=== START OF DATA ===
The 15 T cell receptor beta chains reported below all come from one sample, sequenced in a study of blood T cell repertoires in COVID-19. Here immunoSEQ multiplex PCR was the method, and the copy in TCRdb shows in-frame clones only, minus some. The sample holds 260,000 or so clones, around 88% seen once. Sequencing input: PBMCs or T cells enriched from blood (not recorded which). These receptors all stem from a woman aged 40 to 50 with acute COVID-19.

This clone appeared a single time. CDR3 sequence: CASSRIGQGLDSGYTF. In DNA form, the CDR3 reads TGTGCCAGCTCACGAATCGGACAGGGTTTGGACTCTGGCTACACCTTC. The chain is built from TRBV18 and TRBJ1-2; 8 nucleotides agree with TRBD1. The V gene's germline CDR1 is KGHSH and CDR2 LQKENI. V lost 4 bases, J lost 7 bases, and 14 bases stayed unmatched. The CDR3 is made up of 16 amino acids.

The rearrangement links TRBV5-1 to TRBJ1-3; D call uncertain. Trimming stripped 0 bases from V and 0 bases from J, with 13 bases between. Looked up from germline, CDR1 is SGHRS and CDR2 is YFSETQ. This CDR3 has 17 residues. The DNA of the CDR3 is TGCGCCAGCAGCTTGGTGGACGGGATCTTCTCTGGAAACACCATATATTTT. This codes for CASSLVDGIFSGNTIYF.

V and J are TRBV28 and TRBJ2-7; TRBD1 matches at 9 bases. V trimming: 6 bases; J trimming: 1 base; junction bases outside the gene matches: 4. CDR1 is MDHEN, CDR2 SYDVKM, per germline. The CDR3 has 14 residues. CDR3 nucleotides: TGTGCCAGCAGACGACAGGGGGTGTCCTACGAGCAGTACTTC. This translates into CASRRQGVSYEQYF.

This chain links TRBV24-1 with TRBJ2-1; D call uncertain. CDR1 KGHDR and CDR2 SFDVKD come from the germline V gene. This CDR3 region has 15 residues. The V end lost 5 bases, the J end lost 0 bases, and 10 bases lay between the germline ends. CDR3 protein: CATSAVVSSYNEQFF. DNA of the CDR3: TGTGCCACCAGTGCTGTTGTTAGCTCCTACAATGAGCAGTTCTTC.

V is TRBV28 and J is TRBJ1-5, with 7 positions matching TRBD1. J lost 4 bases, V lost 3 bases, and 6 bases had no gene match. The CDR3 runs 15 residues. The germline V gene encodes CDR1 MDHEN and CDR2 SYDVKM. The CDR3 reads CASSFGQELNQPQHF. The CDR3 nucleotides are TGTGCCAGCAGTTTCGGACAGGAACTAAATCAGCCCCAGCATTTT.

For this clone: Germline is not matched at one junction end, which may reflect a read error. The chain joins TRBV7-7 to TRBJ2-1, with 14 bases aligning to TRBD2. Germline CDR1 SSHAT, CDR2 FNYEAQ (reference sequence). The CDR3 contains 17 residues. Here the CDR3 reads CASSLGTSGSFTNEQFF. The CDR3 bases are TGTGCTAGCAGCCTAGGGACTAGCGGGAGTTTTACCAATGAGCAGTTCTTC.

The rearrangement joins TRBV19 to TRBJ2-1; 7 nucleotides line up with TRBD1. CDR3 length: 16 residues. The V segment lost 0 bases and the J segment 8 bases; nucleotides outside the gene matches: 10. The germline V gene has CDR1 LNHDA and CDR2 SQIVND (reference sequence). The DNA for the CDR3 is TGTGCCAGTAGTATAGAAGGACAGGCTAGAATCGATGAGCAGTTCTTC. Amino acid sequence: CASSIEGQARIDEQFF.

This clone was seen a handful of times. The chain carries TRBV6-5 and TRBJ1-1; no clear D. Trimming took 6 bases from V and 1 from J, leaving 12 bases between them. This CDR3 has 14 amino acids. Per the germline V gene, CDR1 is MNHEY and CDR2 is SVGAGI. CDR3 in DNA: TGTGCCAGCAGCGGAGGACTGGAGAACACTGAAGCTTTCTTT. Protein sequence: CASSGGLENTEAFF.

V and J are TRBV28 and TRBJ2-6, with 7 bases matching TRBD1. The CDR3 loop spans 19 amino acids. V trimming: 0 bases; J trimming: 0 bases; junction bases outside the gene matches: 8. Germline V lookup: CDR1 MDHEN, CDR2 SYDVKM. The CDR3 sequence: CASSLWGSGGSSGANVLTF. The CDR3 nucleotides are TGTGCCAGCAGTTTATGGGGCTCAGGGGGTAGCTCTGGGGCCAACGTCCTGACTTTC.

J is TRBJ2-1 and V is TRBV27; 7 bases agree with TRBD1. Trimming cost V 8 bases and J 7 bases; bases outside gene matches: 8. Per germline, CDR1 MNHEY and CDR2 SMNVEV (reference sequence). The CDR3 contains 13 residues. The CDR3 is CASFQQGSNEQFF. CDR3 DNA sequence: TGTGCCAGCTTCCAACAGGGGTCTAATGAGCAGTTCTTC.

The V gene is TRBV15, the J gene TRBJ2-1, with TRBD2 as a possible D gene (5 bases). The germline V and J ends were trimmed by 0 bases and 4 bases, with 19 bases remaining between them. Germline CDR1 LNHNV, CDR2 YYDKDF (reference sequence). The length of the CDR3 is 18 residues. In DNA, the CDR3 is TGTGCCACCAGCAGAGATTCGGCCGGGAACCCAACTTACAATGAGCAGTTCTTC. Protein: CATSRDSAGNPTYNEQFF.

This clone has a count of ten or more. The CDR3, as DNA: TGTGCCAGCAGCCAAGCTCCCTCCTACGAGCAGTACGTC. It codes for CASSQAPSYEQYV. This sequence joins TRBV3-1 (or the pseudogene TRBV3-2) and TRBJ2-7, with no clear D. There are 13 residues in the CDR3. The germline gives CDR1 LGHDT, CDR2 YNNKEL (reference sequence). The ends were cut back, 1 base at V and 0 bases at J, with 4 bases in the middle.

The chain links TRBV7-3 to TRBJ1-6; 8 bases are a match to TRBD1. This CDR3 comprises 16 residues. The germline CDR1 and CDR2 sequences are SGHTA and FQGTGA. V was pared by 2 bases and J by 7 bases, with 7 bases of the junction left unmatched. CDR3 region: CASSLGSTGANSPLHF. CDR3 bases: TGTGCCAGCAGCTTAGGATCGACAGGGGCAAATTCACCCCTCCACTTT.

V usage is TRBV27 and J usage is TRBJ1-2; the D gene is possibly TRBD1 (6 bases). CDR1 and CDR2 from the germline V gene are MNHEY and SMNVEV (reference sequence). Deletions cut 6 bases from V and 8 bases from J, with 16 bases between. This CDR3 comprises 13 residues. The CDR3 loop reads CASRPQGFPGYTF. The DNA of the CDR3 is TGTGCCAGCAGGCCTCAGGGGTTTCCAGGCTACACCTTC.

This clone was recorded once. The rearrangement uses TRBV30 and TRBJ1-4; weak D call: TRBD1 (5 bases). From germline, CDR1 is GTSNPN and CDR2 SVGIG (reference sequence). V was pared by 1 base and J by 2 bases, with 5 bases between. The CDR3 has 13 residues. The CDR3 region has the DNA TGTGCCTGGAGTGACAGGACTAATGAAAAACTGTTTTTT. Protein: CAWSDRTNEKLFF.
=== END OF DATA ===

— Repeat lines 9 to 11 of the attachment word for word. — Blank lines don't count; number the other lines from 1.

This clone was seen a handful of times. The chain carries TRBV6-5 and TRBJ1-1; no clear D. Trimming took 6 bases from V and 1 from J, leaving 12 bases between them. This CDR3 has 14 amino acids. Per the germline V gene, CDR1 is MNHEY and CDR2 is SVGAGI. CDR3 in DNA: TGTGCCAGCAGCGGAGGACTGGAGAACACTGAAGCTTTCTTT. Protein sequence: CASSGGLENTEAFF.

V and J are TRBV28 and TRBJ2-6, with 7 bases matching TRBD1. The CDR3 loop spans 19 amino acids. V trimming: 0 bases; J trimming: 0 bases; junction bases outside the gene matches: 8. Germline V lookup: CDR1 MDHEN, CDR2 SYDVKM. The CDR3 sequence: CASSLWGSGGSSGANVLTF. The CDR3 nucleotides are TGTGCCAGCAGTTTATGGGGCTCAGGGGGTAGCTCTGGGGCCAACGTCCTGACTTTC.

J is TRBJ2-1 and V is TRBV27; 7 bases agree with TRBD1. Trimming cost V 8 bases and J 7 bases; bases outside gene matches: 8. Per germline, CDR1 MNHEY and CDR2 SMNVEV (reference sequence). The CDR3 contains 13 residues. The CDR3 is CASFQQGSNEQFF. CDR3 DNA sequence: TGTGCCAGCTTCCAACAGGGGTCTAATGAGCAGTTCTTC.